EYFS Training Part 8 - Multi-Agency Working


Working co-operatively takes complex skills. Mary Evans outlines the key areas of joined up working and how to overcome barriers to communication

The focus of the Early Years Foundation Stage on the needs of the individual child requires professionals from different backgrounds and disciplines to work together in the child's best interests.

The first time an early years practitioner has to work with other professionals might well be when they are concerned about a child's development, behaviour or emotional welfare.

This can be demanding, as the practitioner has to communicate sensitively with the parents while giving the child as much help as possible. Therefore the practitioner needs to be confident that their knowledge is accurate, which is why multi-agency training is so important.

Elements of working with other professionals can be found in many training courses. For example, a course on Social and Emotional Aspects of Development (SEAD) is likely to include information about working with professionals such as educational psychologists, social workers or possibly bereavement counsellors. A course about communication would explain the role of the speech and language therapists, while training on an enabling environment could cover how the sensory impairment team can help a setting adapt environments to suit children who have special sensory needs.

But the most significant aspect of multi-agency working for the early years workforce is on safeguarding children and child protection.

Catherine Rushforth, an early years practitioner, social worker and systemic family therapist, leads a group of multi-disciplinary professionals offering a range of consultancy work and training on safeguarding children and young people. One of the strengths of the team is that because they come from a range of different professions, they can engage well with, and explain, the work of multi-agency teams.

The training looks at the key area of information sharing. 'This is something some professional services grapple with,' she says. 'There are those who say "I have a duty of confidentiality toward my patient. I cannot share information with you," which is not true.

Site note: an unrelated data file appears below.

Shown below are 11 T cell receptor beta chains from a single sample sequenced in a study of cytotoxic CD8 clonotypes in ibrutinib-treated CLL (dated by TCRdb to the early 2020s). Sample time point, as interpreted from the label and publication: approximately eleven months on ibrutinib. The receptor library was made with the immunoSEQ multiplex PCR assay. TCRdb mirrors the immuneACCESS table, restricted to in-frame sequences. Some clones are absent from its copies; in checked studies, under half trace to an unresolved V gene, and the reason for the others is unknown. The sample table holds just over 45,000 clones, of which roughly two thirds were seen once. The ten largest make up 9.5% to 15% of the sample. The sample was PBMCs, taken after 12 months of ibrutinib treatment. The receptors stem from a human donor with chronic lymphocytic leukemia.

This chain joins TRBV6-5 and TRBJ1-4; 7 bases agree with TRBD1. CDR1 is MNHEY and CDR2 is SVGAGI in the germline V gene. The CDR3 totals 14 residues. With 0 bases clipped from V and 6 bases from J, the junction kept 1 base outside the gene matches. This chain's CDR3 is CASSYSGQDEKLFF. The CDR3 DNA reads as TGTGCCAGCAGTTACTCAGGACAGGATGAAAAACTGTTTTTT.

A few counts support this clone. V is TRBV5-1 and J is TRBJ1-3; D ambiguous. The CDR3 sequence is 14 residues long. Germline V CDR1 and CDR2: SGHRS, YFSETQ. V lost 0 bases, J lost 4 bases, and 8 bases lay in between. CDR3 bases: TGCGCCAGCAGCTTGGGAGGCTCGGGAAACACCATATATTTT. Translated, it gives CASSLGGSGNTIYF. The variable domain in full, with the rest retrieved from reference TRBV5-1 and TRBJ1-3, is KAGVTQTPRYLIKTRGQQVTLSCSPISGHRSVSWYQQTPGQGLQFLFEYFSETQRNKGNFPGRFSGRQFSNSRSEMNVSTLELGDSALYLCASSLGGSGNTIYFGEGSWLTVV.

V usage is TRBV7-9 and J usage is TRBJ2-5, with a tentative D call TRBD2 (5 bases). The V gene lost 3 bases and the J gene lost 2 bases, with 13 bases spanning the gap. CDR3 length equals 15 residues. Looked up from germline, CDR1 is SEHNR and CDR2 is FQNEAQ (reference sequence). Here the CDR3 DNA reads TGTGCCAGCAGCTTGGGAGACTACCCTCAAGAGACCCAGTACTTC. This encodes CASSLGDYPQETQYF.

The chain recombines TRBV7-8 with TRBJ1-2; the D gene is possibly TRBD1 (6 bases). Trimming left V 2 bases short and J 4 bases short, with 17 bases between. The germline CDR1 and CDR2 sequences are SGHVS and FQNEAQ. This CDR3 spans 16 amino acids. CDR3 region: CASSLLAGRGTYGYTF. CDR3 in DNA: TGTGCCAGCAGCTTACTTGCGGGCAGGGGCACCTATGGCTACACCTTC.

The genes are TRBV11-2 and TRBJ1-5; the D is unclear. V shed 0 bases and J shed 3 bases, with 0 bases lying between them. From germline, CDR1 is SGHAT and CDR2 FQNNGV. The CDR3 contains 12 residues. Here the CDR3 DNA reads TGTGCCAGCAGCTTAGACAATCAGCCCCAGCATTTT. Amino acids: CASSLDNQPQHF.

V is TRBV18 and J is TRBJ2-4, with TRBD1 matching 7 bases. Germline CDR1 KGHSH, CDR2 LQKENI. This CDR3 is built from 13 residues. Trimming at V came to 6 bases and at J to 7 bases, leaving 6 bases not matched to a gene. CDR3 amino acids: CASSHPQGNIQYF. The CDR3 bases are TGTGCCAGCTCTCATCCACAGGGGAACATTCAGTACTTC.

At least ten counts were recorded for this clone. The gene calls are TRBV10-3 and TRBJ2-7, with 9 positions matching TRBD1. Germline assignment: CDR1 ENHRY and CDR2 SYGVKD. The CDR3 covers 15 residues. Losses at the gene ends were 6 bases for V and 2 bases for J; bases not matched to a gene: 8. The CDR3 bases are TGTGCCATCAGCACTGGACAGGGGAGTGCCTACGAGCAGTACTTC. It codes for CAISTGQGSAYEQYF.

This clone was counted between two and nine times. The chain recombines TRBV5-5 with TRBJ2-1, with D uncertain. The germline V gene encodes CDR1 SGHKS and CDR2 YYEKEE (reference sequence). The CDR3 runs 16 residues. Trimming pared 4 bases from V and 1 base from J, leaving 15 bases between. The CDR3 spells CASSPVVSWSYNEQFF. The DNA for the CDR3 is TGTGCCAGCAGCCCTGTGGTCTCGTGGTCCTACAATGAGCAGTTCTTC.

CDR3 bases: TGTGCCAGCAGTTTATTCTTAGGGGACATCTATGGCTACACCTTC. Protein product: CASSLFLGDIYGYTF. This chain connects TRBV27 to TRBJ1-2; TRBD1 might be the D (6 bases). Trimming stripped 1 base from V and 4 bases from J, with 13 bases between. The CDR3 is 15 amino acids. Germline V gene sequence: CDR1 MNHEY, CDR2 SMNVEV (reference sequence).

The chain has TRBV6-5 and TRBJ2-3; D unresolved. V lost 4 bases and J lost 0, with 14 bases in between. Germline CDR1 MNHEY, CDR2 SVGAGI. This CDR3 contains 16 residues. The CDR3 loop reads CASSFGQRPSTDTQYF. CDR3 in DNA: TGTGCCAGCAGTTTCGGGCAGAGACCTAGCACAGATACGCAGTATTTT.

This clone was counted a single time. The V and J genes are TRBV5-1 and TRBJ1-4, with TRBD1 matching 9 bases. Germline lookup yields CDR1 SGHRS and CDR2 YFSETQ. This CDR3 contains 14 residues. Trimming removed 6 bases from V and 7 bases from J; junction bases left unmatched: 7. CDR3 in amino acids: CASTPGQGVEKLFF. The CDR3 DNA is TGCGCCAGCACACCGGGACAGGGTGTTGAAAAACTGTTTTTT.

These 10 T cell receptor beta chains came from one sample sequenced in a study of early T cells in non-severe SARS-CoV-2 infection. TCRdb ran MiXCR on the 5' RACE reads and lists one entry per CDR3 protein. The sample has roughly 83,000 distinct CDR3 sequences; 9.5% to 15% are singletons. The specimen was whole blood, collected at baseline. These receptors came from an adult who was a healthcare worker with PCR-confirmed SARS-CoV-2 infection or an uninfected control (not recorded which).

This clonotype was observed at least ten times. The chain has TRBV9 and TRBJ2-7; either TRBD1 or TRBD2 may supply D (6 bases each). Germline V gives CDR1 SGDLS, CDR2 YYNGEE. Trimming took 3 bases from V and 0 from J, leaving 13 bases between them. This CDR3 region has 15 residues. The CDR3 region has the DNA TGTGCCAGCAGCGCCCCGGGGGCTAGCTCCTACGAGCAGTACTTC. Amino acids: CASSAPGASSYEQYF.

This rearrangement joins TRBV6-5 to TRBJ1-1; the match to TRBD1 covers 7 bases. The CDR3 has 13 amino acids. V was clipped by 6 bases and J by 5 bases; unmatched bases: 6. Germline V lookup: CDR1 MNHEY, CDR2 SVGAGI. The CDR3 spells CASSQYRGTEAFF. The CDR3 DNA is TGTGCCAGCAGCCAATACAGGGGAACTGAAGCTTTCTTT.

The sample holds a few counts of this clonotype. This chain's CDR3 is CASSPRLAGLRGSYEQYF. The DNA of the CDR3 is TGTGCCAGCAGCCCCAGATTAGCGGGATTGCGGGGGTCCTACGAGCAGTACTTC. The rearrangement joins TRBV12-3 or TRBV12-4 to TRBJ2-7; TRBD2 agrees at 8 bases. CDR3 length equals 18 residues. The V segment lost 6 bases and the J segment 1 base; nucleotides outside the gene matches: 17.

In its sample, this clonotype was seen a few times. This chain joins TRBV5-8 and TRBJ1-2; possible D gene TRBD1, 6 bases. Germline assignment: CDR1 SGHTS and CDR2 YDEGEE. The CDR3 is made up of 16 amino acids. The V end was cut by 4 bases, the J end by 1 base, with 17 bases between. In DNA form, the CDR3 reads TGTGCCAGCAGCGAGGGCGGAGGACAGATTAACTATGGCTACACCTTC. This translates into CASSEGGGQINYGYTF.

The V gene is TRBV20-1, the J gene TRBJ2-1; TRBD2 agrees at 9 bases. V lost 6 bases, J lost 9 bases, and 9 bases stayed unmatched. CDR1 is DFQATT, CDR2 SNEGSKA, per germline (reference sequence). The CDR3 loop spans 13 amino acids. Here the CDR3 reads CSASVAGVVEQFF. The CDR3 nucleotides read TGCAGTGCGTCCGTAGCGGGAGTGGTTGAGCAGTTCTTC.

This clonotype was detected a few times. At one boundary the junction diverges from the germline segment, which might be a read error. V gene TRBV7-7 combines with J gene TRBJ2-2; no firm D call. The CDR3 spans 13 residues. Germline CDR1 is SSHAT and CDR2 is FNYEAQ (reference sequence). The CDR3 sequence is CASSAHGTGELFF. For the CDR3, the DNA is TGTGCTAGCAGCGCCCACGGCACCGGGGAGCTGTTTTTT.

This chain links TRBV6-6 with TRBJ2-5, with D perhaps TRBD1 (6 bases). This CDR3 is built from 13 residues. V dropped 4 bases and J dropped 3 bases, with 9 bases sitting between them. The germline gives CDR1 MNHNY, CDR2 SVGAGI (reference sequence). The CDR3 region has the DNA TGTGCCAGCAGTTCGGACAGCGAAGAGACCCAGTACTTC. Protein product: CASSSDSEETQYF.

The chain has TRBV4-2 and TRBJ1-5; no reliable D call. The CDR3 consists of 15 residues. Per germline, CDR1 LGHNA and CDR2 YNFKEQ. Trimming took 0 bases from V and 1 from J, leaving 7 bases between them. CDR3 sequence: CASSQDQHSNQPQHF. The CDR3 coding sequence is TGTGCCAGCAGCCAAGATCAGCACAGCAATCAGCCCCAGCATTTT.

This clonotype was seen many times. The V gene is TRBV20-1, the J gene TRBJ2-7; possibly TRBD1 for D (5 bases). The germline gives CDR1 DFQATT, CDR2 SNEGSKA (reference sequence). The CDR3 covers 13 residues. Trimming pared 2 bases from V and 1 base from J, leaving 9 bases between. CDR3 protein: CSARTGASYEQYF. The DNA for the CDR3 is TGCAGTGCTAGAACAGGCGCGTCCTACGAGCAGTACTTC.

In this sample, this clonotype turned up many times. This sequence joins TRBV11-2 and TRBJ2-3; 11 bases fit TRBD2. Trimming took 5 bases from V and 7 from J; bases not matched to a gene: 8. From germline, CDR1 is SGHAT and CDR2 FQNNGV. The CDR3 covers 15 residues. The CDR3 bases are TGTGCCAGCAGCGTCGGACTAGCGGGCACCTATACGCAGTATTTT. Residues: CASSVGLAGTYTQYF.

'Historically there has been a separatist approach. Some services have been quite protective of their professional knowledge and in some cases professional language is used in a way to keep other professional services at a distance by using very technical clinical language.

'We encourage active questioning, with the confidence to say, in a respectful, non-challenging way, "I don't understand you, please could you explain that", without feeling foolish.'

Nicola Hayden, deputy head of Ambler Children's Centre in Islington, London, attended a six-day safeguarding course run by Catherine Rushforth Associates. She says, 'We are a children's centre on a primary school site. As a result of the training, we reviewed and refined our safeguarding procedures across the whole site. We now have some really good systems in place.'

Ms Hayden led a one-day training session to share what she gained from the course with all the staff from the children's centre, outreach teams and school. 'We focused on reflective practice, thinking about ourselves and how we work in teams and how we operate as an organisation, what safe practice looks like and what risky practice would look like,' she says.

Regular information-sharing meetings are now held and a whistleblowing policy has been developed. An aspect of safeguarding features in every inset training day because, she says, 'It is something you have to keep re-visiting.'

 Practitioners can use training in multi-agency working to develop their careers. For example, Sean Delaney, operations manager at the Centre for Research in Early Childhood, Birmingham, says its course can be instrumental in supporting emerging leaders who might not have the tag head of setting or head of centre but are looking after teams and are responsible for working with other practitioners.

'Our courses give people the opportunity to build up to an academic qualification,' he says.

'We have students going on now to complete their Masters Degrees whose first entry into the academic world since 'O' levels was when they came here on a course.'